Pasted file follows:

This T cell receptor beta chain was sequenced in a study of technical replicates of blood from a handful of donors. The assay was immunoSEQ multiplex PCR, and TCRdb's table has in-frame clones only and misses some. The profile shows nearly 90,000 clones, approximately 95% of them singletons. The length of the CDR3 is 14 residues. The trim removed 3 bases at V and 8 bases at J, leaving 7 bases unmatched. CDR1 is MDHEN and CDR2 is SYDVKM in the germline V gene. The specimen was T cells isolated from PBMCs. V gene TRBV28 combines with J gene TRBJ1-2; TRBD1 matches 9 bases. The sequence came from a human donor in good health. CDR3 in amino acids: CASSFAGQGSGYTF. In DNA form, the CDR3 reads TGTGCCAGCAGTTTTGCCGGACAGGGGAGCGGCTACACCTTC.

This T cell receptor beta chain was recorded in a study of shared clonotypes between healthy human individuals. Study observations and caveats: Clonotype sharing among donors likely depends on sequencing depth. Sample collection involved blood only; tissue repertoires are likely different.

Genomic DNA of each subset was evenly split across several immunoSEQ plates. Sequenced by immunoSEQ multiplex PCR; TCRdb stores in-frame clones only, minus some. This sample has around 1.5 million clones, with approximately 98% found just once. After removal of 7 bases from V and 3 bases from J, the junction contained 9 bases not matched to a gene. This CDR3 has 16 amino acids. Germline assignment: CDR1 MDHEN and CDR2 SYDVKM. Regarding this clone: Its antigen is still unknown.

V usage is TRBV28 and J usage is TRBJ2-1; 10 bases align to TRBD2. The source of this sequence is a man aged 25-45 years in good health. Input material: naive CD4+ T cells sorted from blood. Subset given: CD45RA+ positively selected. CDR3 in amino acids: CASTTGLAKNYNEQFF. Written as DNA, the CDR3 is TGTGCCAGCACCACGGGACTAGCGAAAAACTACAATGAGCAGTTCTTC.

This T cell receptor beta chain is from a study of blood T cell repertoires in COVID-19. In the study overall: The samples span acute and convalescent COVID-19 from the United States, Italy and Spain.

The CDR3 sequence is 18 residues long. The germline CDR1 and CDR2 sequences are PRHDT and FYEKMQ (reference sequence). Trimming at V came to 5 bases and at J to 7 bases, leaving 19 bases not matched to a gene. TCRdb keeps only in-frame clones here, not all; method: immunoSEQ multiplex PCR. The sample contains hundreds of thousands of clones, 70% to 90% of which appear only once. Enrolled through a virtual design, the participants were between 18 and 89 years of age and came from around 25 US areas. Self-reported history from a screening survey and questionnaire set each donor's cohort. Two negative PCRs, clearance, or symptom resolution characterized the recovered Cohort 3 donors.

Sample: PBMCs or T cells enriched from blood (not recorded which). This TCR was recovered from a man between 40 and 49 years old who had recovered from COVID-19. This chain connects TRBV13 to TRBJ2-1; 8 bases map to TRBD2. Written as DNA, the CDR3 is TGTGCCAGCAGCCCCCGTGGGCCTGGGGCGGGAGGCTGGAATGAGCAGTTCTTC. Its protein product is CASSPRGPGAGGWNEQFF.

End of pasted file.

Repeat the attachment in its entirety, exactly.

This T cell receptor beta chain was sequenced in a study of technical replicates of blood from a handful of donors. The assay was immunoSEQ multiplex PCR, and TCRdb's table has in-frame clones only and misses some. The profile shows nearly 90,000 clones, approximately 95% of them singletons. The length of the CDR3 is 14 residues. The trim removed 3 bases at V and 8 bases at J, leaving 7 bases unmatched. CDR1 is MDHEN and CDR2 is SYDVKM in the germline V gene. The specimen was T cells isolated from PBMCs. V gene TRBV28 combines with J gene TRBJ1-2; TRBD1 matches 9 bases. The sequence came from a human donor in good health. CDR3 in amino acids: CASSFAGQGSGYTF. In DNA form, the CDR3 reads TGTGCCAGCAGTTTTGCCGGACAGGGGAGCGGCTACACCTTC.

This T cell receptor beta chain was recorded in a study of shared clonotypes between healthy human individuals. Study observations and caveats: Clonotype sharing among donors likely depends on sequencing depth. Sample collection involved blood only; tissue repertoires are likely different.

Genomic DNA of each subset was evenly split across several immunoSEQ plates. Sequenced by immunoSEQ multiplex PCR; TCRdb stores in-frame clones only, minus some. This sample has around 1.5 million clones, with approximately 98% found just once. After removal of 7 bases from V and 3 bases from J, the junction contained 9 bases not matched to a gene. This CDR3 has 16 amino acids. Germline assignment: CDR1 MDHEN and CDR2 SYDVKM. Regarding this clone: Its antigen is still unknown.

V usage is TRBV28 and J usage is TRBJ2-1; 10 bases align to TRBD2. The source of this sequence is a man aged 25-45 years in good health. Input material: naive CD4+ T cells sorted from blood. Subset given: CD45RA+ positively selected. CDR3 in amino acids: CASTTGLAKNYNEQFF. Written as DNA, the CDR3 is TGTGCCAGCACCACGGGACTAGCGAAAAACTACAATGAGCAGTTCTTC.

This T cell receptor beta chain is from a study of blood T cell repertoires in COVID-19. In the study overall: The samples span acute and convalescent COVID-19 from the United States, Italy and Spain.

The CDR3 sequence is 18 residues long. The germline CDR1 and CDR2 sequences are PRHDT and FYEKMQ (reference sequence). Trimming at V came to 5 bases and at J to 7 bases, leaving 19 bases not matched to a gene. TCRdb keeps only in-frame clones here, not all; method: immunoSEQ multiplex PCR. The sample contains hundreds of thousands of clones, 70% to 90% of which appear only once. Enrolled through a virtual design, the participants were between 18 and 89 years of age and came from around 25 US areas. Self-reported history from a screening survey and questionnaire set each donor's cohort. Two negative PCRs, clearance, or symptom resolution characterized the recovered Cohort 3 donors.

Sample: PBMCs or T cells enriched from blood (not recorded which). This TCR was recovered from a man between 40 and 49 years old who had recovered from COVID-19. This chain connects TRBV13 to TRBJ2-1; 8 bases map to TRBD2. Written as DNA, the CDR3 is TGTGCCAGCAGCCCCCGTGGGCCTGGGGCGGGAGGCTGGAATGAGCAGTTCTTC. Its protein product is CASSPRGPGAGGWNEQFF.